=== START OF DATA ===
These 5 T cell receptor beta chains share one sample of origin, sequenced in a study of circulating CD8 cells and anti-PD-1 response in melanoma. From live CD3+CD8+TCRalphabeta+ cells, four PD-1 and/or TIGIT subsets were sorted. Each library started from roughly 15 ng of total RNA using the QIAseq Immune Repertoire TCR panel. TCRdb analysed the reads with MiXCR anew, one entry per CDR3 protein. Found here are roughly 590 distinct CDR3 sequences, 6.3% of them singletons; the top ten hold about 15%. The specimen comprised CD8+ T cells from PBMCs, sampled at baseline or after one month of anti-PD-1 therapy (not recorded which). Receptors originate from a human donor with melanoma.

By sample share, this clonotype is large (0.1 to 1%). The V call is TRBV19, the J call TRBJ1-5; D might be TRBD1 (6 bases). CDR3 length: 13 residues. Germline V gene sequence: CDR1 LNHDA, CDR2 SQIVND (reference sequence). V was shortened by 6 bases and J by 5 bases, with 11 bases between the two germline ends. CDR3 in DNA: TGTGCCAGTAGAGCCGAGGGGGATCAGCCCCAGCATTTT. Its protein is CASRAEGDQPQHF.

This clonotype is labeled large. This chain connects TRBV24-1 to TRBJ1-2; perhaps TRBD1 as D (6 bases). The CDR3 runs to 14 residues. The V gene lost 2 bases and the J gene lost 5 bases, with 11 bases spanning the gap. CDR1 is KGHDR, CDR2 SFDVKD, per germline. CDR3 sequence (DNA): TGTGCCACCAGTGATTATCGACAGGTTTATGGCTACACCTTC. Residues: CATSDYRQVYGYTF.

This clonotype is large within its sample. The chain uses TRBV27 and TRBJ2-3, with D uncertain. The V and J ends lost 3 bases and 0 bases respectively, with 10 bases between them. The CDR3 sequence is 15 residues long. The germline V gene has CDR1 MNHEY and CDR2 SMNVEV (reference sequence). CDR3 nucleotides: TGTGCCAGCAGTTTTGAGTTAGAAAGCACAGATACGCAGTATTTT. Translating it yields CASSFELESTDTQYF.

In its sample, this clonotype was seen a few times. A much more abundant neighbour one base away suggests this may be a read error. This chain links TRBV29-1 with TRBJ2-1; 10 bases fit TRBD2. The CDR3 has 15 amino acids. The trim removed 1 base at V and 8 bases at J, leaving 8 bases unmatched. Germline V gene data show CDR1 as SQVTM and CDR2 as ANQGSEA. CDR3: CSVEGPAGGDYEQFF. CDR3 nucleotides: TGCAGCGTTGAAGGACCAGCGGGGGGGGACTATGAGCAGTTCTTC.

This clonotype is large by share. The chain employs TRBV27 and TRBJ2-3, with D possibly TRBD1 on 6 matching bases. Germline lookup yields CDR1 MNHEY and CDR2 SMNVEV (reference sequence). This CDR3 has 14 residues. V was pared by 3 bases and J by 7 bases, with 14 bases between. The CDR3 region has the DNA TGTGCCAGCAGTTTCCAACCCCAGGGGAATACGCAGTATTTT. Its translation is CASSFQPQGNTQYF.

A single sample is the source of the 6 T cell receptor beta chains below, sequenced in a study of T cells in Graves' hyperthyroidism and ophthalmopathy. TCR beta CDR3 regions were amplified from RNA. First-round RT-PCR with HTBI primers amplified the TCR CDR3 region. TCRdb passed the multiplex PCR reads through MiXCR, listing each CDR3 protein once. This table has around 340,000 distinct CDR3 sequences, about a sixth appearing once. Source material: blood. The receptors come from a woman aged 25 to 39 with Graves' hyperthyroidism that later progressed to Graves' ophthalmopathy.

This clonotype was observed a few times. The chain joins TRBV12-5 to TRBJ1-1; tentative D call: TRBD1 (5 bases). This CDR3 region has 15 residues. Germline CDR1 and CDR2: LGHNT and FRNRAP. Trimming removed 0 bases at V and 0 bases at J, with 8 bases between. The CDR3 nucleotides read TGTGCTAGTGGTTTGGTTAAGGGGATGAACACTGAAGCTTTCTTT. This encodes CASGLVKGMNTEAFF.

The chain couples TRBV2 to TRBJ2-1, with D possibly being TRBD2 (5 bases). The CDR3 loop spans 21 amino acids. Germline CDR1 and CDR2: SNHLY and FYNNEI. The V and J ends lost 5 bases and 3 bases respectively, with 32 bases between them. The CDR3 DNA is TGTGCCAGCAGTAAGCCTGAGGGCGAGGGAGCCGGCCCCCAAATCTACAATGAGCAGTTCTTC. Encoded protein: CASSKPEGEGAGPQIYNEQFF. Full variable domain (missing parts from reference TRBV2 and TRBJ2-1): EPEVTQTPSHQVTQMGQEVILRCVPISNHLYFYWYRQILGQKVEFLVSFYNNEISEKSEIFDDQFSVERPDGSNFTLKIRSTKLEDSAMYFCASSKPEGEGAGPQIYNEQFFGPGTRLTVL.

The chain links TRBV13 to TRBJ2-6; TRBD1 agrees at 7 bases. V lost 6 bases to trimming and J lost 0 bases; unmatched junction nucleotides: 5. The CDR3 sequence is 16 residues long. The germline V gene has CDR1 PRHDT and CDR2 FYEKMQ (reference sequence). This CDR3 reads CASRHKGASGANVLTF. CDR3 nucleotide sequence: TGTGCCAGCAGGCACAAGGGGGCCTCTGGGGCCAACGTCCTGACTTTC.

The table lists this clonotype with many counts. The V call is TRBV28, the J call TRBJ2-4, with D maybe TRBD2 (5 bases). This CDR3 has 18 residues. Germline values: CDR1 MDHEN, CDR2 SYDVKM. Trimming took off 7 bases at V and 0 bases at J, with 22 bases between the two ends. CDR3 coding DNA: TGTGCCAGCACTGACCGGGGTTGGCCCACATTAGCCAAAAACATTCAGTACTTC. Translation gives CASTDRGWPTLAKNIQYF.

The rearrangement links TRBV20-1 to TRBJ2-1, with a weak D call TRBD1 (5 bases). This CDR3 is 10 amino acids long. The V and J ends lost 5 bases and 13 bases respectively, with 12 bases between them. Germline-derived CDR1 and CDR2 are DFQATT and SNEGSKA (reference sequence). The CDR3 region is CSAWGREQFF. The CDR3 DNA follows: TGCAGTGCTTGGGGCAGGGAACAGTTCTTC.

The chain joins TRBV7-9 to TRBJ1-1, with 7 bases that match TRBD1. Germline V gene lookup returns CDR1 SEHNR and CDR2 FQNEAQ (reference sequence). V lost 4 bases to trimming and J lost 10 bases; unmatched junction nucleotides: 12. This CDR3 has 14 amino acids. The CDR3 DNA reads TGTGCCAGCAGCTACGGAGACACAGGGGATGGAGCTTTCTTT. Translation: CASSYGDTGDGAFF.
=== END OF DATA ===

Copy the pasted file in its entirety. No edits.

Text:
These 5 T cell receptor beta chains share one sample of origin, sequenced in a study of circulating CD8 cells and anti-PD-1 response in melanoma. From live CD3+CD8+TCRalphabeta+ cells, four PD-1 and/or TIGIT subsets were sorted. Each library started from roughly 15 ng of total RNA using the QIAseq Immune Repertoire TCR panel. TCRdb analysed the reads with MiXCR anew, one entry per CDR3 protein. Found here are roughly 590 distinct CDR3 sequences, 6.3% of them singletons; the top ten hold about 15%. The specimen comprised CD8+ T cells from PBMCs, sampled at baseline or after one month of anti-PD-1 therapy (not recorded which). Receptors originate from a human donor with melanoma.

By sample share, this clonotype is large (0.1 to 1%). The V call is TRBV19, the J call TRBJ1-5; D might be TRBD1 (6 bases). CDR3 length: 13 residues. Germline V gene sequence: CDR1 LNHDA, CDR2 SQIVND (reference sequence). V was shortened by 6 bases and J by 5 bases, with 11 bases between the two germline ends. CDR3 in DNA: TGTGCCAGTAGAGCCGAGGGGGATCAGCCCCAGCATTTT. Its protein is CASRAEGDQPQHF.

This clonotype is labeled large. This chain connects TRBV24-1 to TRBJ1-2; perhaps TRBD1 as D (6 bases). The CDR3 runs to 14 residues. The V gene lost 2 bases and the J gene lost 5 bases, with 11 bases spanning the gap. CDR1 is KGHDR, CDR2 SFDVKD, per germline. CDR3 sequence (DNA): TGTGCCACCAGTGATTATCGACAGGTTTATGGCTACACCTTC. Residues: CATSDYRQVYGYTF.

This clonotype is large within its sample. The chain uses TRBV27 and TRBJ2-3, with D uncertain. The V and J ends lost 3 bases and 0 bases respectively, with 10 bases between them. The CDR3 sequence is 15 residues long. The germline V gene has CDR1 MNHEY and CDR2 SMNVEV (reference sequence). CDR3 nucleotides: TGTGCCAGCAGTTTTGAGTTAGAAAGCACAGATACGCAGTATTTT. Translating it yields CASSFELESTDTQYF.

In its sample, this clonotype was seen a few times. A much more abundant neighbour one base away suggests this may be a read error. This chain links TRBV29-1 with TRBJ2-1; 10 bases fit TRBD2. The CDR3 has 15 amino acids. The trim removed 1 base at V and 8 bases at J, leaving 8 bases unmatched. Germline V gene data show CDR1 as SQVTM and CDR2 as ANQGSEA. CDR3: CSVEGPAGGDYEQFF. CDR3 nucleotides: TGCAGCGTTGAAGGACCAGCGGGGGGGGACTATGAGCAGTTCTTC.

This clonotype is large by share. The chain employs TRBV27 and TRBJ2-3, with D possibly TRBD1 on 6 matching bases. Germline lookup yields CDR1 MNHEY and CDR2 SMNVEV (reference sequence). This CDR3 has 14 residues. V was pared by 3 bases and J by 7 bases, with 14 bases between. The CDR3 region has the DNA TGTGCCAGCAGTTTCCAACCCCAGGGGAATACGCAGTATTTT. Its translation is CASSFQPQGNTQYF.

A single sample is the source of the 6 T cell receptor beta chains below, sequenced in a study of T cells in Graves' hyperthyroidism and ophthalmopathy. TCR beta CDR3 regions were amplified from RNA. First-round RT-PCR with HTBI primers amplified the TCR CDR3 region. TCRdb passed the multiplex PCR reads through MiXCR, listing each CDR3 protein once. This table has around 340,000 distinct CDR3 sequences, about a sixth appearing once. Source material: blood. The receptors come from a woman aged 25 to 39 with Graves' hyperthyroidism that later progressed to Graves' ophthalmopathy.

This clonotype was observed a few times. The chain joins TRBV12-5 to TRBJ1-1; tentative D call: TRBD1 (5 bases). This CDR3 region has 15 residues. Germline CDR1 and CDR2: LGHNT and FRNRAP. Trimming removed 0 bases at V and 0 bases at J, with 8 bases between. The CDR3 nucleotides read TGTGCTAGTGGTTTGGTTAAGGGGATGAACACTGAAGCTTTCTTT. This encodes CASGLVKGMNTEAFF.

The chain couples TRBV2 to TRBJ2-1, with D possibly being TRBD2 (5 bases). The CDR3 loop spans 21 amino acids. Germline CDR1 and CDR2: SNHLY and FYNNEI. The V and J ends lost 5 bases and 3 bases respectively, with 32 bases between them. The CDR3 DNA is TGTGCCAGCAGTAAGCCTGAGGGCGAGGGAGCCGGCCCCCAAATCTACAATGAGCAGTTCTTC. Encoded protein: CASSKPEGEGAGPQIYNEQFF. Full variable domain (missing parts from reference TRBV2 and TRBJ2-1): EPEVTQTPSHQVTQMGQEVILRCVPISNHLYFYWYRQILGQKVEFLVSFYNNEISEKSEIFDDQFSVERPDGSNFTLKIRSTKLEDSAMYFCASSKPEGEGAGPQIYNEQFFGPGTRLTVL.

The chain links TRBV13 to TRBJ2-6; TRBD1 agrees at 7 bases. V lost 6 bases to trimming and J lost 0 bases; unmatched junction nucleotides: 5. The CDR3 sequence is 16 residues long. The germline V gene has CDR1 PRHDT and CDR2 FYEKMQ (reference sequence). This CDR3 reads CASRHKGASGANVLTF. CDR3 nucleotide sequence: TGTGCCAGCAGGCACAAGGGGGCCTCTGGGGCCAACGTCCTGACTTTC.

The table lists this clonotype with many counts. The V call is TRBV28, the J call TRBJ2-4, with D maybe TRBD2 (5 bases). This CDR3 has 18 residues. Germline values: CDR1 MDHEN, CDR2 SYDVKM. Trimming took off 7 bases at V and 0 bases at J, with 22 bases between the two ends. CDR3 coding DNA: TGTGCCAGCACTGACCGGGGTTGGCCCACATTAGCCAAAAACATTCAGTACTTC. Translation gives CASTDRGWPTLAKNIQYF.

The rearrangement links TRBV20-1 to TRBJ2-1, with a weak D call TRBD1 (5 bases). This CDR3 is 10 amino acids long. The V and J ends lost 5 bases and 13 bases respectively, with 12 bases between them. Germline-derived CDR1 and CDR2 are DFQATT and SNEGSKA (reference sequence). The CDR3 region is CSAWGREQFF. The CDR3 DNA follows: TGCAGTGCTTGGGGCAGGGAACAGTTCTTC.

The chain joins TRBV7-9 to TRBJ1-1, with 7 bases that match TRBD1. Germline V gene lookup returns CDR1 SEHNR and CDR2 FQNEAQ (reference sequence). V lost 4 bases to trimming and J lost 10 bases; unmatched junction nucleotides: 12. This CDR3 has 14 amino acids. The CDR3 DNA reads TGTGCCAGCAGCTACGGAGACACAGGGGATGGAGCTTTCTTT. Translation: CASSYGDTGDGAFF.